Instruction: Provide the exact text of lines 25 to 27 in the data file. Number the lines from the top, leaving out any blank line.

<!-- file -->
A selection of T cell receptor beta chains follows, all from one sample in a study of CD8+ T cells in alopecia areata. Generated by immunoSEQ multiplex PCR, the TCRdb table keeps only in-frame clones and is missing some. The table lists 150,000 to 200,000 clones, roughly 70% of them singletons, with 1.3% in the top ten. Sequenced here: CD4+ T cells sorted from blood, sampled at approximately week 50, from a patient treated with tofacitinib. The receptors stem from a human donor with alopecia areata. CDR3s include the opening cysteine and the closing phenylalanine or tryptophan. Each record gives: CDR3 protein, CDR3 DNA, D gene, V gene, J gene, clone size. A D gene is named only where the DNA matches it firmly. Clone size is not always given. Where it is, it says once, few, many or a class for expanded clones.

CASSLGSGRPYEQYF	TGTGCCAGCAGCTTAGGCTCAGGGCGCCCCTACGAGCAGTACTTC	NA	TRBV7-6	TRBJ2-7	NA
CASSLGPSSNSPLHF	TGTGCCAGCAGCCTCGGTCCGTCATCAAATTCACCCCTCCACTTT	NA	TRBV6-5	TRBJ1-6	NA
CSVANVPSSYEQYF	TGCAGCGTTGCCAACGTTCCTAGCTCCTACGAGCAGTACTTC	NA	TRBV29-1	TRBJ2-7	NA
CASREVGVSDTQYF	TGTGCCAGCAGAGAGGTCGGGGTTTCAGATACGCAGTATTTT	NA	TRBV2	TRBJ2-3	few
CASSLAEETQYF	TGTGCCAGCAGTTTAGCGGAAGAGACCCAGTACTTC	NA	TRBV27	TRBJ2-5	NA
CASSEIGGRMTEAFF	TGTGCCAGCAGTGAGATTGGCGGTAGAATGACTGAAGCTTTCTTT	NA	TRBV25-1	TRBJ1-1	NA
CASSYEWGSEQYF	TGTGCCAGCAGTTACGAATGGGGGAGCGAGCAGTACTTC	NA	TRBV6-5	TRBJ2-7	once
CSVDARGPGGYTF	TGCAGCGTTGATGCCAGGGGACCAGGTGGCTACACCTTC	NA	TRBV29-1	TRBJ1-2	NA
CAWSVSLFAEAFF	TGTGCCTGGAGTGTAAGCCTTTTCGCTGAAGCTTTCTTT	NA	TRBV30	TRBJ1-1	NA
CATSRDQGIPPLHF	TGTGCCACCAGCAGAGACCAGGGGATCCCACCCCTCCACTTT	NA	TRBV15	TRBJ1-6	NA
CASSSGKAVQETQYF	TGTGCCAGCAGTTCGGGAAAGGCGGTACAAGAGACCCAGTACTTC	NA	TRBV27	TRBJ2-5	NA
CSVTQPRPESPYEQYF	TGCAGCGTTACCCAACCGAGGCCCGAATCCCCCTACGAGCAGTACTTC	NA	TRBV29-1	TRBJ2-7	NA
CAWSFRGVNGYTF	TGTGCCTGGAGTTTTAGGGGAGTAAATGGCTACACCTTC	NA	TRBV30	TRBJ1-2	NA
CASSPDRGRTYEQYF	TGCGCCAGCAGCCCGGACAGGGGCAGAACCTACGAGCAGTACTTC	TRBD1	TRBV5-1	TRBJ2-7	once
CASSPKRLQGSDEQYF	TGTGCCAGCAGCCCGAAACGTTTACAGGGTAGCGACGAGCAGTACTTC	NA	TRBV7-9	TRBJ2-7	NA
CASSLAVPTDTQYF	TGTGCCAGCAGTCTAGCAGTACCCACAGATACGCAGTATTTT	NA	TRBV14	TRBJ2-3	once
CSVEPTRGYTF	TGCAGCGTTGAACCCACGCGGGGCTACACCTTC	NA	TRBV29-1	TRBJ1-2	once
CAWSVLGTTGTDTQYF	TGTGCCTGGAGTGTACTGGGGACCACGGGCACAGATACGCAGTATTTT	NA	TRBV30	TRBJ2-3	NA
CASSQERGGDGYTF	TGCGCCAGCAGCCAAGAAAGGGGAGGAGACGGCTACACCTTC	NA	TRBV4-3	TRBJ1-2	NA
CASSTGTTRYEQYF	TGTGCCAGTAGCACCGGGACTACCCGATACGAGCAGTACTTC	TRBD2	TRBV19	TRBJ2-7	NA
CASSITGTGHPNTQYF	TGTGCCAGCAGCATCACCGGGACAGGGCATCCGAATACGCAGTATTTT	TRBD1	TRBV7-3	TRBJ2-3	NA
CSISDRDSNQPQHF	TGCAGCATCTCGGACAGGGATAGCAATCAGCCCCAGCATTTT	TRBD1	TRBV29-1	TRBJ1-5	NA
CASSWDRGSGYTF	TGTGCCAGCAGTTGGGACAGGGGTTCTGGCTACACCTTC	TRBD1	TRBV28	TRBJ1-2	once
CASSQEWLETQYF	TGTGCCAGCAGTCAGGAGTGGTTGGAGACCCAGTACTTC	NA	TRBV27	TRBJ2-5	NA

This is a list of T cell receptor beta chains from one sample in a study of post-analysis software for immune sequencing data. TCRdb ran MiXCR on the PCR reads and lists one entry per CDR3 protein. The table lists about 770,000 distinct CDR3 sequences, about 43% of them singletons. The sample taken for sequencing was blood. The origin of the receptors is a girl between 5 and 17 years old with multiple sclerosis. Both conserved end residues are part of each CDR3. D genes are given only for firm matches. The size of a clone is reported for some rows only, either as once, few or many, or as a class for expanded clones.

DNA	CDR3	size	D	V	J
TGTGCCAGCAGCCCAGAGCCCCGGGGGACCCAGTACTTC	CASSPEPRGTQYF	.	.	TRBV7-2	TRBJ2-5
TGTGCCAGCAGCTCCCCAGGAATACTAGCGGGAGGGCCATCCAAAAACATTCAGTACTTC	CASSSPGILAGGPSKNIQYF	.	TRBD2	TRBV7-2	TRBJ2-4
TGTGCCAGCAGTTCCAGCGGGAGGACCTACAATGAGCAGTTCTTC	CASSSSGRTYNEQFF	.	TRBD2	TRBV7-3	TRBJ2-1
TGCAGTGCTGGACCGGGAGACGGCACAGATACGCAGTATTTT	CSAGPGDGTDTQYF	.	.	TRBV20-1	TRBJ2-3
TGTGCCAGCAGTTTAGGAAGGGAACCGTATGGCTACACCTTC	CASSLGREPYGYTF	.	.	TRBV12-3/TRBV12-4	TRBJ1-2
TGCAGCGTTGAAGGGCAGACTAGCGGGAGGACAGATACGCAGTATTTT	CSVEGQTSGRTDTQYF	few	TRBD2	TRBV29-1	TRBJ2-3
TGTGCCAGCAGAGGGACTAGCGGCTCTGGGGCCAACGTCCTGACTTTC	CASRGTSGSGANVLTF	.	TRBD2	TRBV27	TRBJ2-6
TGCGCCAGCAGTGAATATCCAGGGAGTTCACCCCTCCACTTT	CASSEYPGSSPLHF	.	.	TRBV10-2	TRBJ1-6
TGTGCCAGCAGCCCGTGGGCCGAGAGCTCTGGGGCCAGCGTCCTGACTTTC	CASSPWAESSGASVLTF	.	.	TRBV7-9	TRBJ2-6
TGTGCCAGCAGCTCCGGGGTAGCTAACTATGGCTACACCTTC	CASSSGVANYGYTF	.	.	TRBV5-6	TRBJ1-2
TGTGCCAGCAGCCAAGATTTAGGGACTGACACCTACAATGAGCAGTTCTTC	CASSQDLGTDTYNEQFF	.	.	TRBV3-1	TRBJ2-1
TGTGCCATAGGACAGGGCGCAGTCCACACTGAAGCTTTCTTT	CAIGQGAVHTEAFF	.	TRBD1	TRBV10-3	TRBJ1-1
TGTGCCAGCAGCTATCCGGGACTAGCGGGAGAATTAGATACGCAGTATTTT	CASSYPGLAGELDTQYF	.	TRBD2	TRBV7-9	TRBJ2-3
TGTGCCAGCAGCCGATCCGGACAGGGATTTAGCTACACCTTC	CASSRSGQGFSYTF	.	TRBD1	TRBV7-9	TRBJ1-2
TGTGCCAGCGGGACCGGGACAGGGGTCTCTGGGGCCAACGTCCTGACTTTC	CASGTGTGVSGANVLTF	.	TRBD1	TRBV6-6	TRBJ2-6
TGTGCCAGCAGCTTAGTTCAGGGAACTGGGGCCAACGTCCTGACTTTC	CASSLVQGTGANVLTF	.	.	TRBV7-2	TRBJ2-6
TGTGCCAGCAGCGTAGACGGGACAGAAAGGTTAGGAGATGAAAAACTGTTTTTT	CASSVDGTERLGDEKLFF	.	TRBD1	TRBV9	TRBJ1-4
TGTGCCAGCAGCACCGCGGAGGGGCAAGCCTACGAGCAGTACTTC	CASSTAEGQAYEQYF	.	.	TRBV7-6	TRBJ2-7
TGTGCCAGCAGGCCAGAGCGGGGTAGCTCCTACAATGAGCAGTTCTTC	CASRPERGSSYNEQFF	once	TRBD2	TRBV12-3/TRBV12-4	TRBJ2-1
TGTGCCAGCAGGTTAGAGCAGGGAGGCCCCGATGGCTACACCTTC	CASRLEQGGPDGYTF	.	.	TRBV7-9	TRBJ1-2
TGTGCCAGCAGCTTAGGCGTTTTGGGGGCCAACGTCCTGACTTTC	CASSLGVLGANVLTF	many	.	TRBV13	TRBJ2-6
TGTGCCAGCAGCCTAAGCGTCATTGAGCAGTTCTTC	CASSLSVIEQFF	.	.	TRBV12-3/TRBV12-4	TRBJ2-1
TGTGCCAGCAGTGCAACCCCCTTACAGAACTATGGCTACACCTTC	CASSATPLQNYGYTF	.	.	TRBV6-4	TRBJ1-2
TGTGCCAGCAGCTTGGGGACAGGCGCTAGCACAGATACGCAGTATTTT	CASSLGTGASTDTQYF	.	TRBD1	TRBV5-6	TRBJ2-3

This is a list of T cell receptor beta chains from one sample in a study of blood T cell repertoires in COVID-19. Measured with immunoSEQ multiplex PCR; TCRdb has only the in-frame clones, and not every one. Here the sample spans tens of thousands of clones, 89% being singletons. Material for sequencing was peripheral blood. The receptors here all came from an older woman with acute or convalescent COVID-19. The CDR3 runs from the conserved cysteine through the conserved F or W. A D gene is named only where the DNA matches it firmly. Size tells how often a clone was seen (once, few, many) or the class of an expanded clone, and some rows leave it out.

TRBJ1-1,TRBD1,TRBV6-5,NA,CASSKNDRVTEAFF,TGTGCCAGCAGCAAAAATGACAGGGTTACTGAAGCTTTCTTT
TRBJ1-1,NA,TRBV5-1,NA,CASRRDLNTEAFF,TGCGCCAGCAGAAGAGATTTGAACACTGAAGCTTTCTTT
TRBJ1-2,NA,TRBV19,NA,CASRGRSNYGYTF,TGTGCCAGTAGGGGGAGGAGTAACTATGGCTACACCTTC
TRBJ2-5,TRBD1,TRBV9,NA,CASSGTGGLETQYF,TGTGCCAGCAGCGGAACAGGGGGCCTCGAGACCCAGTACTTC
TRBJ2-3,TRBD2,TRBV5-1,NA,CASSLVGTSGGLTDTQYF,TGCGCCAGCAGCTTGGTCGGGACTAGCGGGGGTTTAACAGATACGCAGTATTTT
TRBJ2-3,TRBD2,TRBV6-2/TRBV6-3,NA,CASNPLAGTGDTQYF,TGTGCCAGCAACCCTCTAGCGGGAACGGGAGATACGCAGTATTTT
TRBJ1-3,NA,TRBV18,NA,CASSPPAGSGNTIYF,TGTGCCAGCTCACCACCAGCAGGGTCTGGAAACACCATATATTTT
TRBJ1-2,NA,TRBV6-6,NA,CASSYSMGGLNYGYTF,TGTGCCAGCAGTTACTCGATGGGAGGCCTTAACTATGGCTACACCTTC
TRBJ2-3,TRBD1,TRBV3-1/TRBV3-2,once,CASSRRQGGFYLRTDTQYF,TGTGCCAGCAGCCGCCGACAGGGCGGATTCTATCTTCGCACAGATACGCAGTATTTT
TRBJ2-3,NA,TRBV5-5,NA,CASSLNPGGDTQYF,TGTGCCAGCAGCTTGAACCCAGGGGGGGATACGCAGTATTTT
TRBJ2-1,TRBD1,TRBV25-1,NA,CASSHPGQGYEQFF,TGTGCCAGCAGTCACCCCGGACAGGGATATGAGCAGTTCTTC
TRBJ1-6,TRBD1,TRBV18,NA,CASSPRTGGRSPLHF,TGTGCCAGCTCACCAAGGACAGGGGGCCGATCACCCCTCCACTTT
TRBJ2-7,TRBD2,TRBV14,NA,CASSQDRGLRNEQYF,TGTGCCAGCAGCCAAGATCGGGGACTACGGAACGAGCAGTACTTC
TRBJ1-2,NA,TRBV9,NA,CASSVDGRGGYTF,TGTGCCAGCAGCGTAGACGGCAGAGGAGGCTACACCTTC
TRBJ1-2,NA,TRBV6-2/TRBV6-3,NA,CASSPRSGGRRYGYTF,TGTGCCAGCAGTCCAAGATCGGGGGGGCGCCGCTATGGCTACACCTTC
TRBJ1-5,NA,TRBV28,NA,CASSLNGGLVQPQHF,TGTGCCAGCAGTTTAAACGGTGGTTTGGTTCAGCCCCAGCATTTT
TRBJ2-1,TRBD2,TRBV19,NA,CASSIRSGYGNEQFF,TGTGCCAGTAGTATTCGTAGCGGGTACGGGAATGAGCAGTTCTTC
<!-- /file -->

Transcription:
CASSQEWLETQYF	TGTGCCAGCAGTCAGGAGTGGTTGGAGACCCAGTACTTC	NA	TRBV27	TRBJ2-5	NA

This is a list of T cell receptor beta chains from one sample in a study of post-analysis software for immune sequencing data. TCRdb ran MiXCR on the PCR reads and lists one entry per CDR3 protein. The table lists about 770,000 distinct CDR3 sequences, about 43% of them singletons. The sample taken for sequencing was blood. The origin of the receptors is a girl between 5 and 17 years old with multiple sclerosis. Both conserved end residues are part of each CDR3. D genes are given only for firm matches. The size of a clone is reported for some rows only, either as once, few or many, or as a class for expanded clones.

DNA	CDR3	size	D	V	J